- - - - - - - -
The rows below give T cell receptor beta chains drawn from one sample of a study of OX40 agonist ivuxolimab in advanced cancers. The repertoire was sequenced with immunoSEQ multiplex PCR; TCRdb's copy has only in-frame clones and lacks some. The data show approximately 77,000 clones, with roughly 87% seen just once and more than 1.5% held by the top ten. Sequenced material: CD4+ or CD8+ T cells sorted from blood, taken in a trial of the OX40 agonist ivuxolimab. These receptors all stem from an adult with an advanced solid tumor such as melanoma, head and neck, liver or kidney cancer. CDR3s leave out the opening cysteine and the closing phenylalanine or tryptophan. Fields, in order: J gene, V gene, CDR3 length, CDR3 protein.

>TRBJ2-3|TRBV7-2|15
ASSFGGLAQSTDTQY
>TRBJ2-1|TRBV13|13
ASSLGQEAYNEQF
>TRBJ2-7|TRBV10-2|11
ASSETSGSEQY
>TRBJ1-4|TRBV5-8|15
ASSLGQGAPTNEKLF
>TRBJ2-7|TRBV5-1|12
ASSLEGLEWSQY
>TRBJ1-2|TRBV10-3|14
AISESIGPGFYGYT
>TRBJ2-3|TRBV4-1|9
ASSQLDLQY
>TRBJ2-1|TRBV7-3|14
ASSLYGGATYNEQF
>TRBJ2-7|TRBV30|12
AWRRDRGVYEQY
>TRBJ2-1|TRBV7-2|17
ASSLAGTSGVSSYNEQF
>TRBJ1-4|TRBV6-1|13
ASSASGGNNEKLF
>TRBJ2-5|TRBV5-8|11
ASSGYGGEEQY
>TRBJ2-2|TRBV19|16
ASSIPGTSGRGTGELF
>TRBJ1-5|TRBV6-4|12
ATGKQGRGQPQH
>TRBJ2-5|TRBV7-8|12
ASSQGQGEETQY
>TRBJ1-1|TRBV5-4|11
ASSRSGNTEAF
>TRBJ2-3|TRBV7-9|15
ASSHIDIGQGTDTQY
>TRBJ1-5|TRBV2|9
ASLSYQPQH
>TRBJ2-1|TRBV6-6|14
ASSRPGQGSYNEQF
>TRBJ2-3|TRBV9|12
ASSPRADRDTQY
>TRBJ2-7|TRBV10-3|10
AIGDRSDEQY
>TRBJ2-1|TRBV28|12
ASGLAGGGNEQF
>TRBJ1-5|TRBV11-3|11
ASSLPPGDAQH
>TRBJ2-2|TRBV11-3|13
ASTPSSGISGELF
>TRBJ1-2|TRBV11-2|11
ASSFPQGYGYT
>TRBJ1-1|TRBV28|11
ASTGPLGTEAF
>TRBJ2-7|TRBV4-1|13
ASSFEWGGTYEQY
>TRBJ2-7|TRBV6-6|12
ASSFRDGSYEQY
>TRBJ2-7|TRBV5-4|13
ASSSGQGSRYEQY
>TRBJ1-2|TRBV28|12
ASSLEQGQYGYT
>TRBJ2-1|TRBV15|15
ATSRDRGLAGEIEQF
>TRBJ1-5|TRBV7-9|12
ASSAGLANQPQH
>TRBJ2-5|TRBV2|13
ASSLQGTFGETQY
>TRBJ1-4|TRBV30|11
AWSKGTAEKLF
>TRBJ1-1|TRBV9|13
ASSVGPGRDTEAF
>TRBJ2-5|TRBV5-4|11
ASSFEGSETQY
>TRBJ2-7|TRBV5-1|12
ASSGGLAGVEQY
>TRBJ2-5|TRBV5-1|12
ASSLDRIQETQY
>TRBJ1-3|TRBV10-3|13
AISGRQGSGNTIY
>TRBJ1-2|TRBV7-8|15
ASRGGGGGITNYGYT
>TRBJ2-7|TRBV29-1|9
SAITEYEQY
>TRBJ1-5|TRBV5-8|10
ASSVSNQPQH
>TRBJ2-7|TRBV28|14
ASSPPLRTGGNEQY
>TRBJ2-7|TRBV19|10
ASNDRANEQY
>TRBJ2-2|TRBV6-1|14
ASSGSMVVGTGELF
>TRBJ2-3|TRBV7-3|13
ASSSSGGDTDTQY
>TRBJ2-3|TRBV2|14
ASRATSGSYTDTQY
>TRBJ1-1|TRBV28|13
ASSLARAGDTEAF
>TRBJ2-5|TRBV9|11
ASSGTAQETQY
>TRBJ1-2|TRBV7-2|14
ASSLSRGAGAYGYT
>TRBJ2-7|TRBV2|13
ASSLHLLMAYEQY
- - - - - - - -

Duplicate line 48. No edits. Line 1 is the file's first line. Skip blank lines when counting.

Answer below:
>TRBJ2-2|TRBV11-3|13